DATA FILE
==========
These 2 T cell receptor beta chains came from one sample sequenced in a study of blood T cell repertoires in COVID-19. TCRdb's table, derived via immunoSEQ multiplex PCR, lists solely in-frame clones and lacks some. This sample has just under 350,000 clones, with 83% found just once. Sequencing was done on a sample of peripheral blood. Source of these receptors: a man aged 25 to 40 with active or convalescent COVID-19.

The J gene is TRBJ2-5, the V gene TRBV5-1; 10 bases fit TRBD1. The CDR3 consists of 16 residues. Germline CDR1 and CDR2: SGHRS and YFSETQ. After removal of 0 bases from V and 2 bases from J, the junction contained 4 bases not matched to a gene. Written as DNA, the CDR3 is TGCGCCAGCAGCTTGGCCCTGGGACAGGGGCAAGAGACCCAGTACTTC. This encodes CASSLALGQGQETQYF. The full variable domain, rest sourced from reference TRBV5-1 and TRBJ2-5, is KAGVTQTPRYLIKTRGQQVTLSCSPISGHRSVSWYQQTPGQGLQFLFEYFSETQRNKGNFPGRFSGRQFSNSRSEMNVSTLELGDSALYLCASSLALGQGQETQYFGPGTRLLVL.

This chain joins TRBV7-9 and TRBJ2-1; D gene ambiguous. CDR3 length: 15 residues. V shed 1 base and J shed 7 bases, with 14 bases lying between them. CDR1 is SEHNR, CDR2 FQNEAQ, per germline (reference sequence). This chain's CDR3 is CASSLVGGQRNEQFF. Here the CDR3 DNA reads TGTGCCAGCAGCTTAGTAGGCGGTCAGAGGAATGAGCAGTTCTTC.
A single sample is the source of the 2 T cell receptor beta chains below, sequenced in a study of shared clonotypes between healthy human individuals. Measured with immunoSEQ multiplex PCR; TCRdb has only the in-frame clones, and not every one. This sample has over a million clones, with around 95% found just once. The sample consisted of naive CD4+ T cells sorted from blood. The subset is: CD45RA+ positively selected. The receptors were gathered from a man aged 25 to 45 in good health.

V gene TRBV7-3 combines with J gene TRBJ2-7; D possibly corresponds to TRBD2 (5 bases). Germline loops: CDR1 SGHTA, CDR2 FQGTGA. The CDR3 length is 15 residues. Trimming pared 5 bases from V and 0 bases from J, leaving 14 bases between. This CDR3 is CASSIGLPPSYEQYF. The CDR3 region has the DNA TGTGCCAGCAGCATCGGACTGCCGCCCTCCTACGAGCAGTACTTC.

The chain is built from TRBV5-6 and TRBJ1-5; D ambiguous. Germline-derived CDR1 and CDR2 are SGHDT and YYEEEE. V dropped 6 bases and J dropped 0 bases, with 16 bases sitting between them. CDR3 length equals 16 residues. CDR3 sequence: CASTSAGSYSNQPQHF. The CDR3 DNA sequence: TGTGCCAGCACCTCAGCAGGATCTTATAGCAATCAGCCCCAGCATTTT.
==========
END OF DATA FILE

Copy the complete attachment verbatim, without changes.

These 2 T cell receptor beta chains came from one sample sequenced in a study of blood T cell repertoires in COVID-19. TCRdb's table, derived via immunoSEQ multiplex PCR, lists solely in-frame clones and lacks some. This sample has just under 350,000 clones, with 83% found just once. Sequencing was done on a sample of peripheral blood. Source of these receptors: a man aged 25 to 40 with active or convalescent COVID-19.

The J gene is TRBJ2-5, the V gene TRBV5-1; 10 bases fit TRBD1. The CDR3 consists of 16 residues. Germline CDR1 and CDR2: SGHRS and YFSETQ. After removal of 0 bases from V and 2 bases from J, the junction contained 4 bases not matched to a gene. Written as DNA, the CDR3 is TGCGCCAGCAGCTTGGCCCTGGGACAGGGGCAAGAGACCCAGTACTTC. This encodes CASSLALGQGQETQYF. The full variable domain, rest sourced from reference TRBV5-1 and TRBJ2-5, is KAGVTQTPRYLIKTRGQQVTLSCSPISGHRSVSWYQQTPGQGLQFLFEYFSETQRNKGNFPGRFSGRQFSNSRSEMNVSTLELGDSALYLCASSLALGQGQETQYFGPGTRLLVL.

This chain joins TRBV7-9 and TRBJ2-1; D gene ambiguous. CDR3 length: 15 residues. V shed 1 base and J shed 7 bases, with 14 bases lying between them. CDR1 is SEHNR, CDR2 FQNEAQ, per germline (reference sequence). This chain's CDR3 is CASSLVGGQRNEQFF. Here the CDR3 DNA reads TGTGCCAGCAGCTTAGTAGGCGGTCAGAGGAATGAGCAGTTCTTC.
A single sample is the source of the 2 T cell receptor beta chains below, sequenced in a study of shared clonotypes between healthy human individuals. Measured with immunoSEQ multiplex PCR; TCRdb has only the in-frame clones, and not every one. This sample has over a million clones, with around 95% found just once. The sample consisted of naive CD4+ T cells sorted from blood. The subset is: CD45RA+ positively selected. The receptors were gathered from a man aged 25 to 45 in good health.

V gene TRBV7-3 combines with J gene TRBJ2-7; D possibly corresponds to TRBD2 (5 bases). Germline loops: CDR1 SGHTA, CDR2 FQGTGA. The CDR3 length is 15 residues. Trimming pared 5 bases from V and 0 bases from J, leaving 14 bases between. This CDR3 is CASSIGLPPSYEQYF. The CDR3 region has the DNA TGTGCCAGCAGCATCGGACTGCCGCCCTCCTACGAGCAGTACTTC.

The chain is built from TRBV5-6 and TRBJ1-5; D ambiguous. Germline-derived CDR1 and CDR2 are SGHDT and YYEEEE. V dropped 6 bases and J dropped 0 bases, with 16 bases sitting between them. CDR3 length equals 16 residues. CDR3 sequence: CASTSAGSYSNQPQHF. The CDR3 DNA sequence: TGTGCCAGCACCTCAGCAGGATCTTATAGCAATCAGCCCCAGCATTTT.